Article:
Day 2 Stats:

Distance travelled: 0km

Day 3 is pretty much the same. its a lot busier in town today.



I spend the morning rushing around from ferreteria to ferreteria looking for a washer the size I need without much hope. Eventually I find a guy who has one but its not an exact fit. It fits but is not perfect. It will have to do.

Then I go with Charlies mechanic to see his generators. They're in containers quite impressive. We also pick up a torque wrench in imperial units but without the necessary connections for the metric nut. Useful - not. But we do find a big wrench and a 32 socket. So we rush back to the hotel and put it all back together.



It eventually takes the weight of two people on the back of the bike with it in gear to stop turning the engine with the spanner while we tighten that lock nut, and it goes on as tight as we can make it.

There, 180Nm,  :thumleft: and it had better hold!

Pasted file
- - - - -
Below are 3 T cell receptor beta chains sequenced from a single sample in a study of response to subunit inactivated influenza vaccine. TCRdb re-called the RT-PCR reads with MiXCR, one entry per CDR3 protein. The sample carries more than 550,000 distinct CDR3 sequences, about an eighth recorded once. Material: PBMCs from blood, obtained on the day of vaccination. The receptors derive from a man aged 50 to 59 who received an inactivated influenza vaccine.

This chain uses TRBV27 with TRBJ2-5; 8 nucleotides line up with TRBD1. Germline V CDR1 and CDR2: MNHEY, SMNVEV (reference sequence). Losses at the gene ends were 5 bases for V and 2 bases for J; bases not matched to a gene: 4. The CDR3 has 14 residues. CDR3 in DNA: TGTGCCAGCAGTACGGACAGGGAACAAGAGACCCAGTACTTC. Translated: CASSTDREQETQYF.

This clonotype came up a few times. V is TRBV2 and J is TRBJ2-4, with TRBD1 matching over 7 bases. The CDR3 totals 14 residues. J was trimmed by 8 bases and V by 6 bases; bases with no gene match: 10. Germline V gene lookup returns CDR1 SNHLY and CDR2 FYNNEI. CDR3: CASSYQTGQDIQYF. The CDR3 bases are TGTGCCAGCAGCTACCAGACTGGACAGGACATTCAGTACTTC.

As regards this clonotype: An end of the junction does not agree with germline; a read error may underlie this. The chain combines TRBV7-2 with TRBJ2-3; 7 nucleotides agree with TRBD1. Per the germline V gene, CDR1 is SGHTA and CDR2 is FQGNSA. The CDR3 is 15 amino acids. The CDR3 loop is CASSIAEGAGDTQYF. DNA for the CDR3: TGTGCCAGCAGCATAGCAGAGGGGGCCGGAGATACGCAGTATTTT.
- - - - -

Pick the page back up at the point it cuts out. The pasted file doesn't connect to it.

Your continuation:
In two ticks we have it all back together again with an oil change to boot. She started up great and after some adjustments to the cable the clutch worked just fine. We are good to go baby!

Woohoo!!  

We spend the rest of the day chatting in Spanish with two Swiss cyclists Stefan and Magali. They had taken the year off and were doing South America on their bicycles.



Crazy if you ask me, but that is quite a popular thing these days. We normally see more of them than moto guys out in these parts, which is strange really because the roads are amazing.

We have waste two days but at least the trip is still on and we have re-charged the batteries not to mention things in the confidence department. I am good to go and will just wear my knee brace loose and move my leg more while riding, that's all.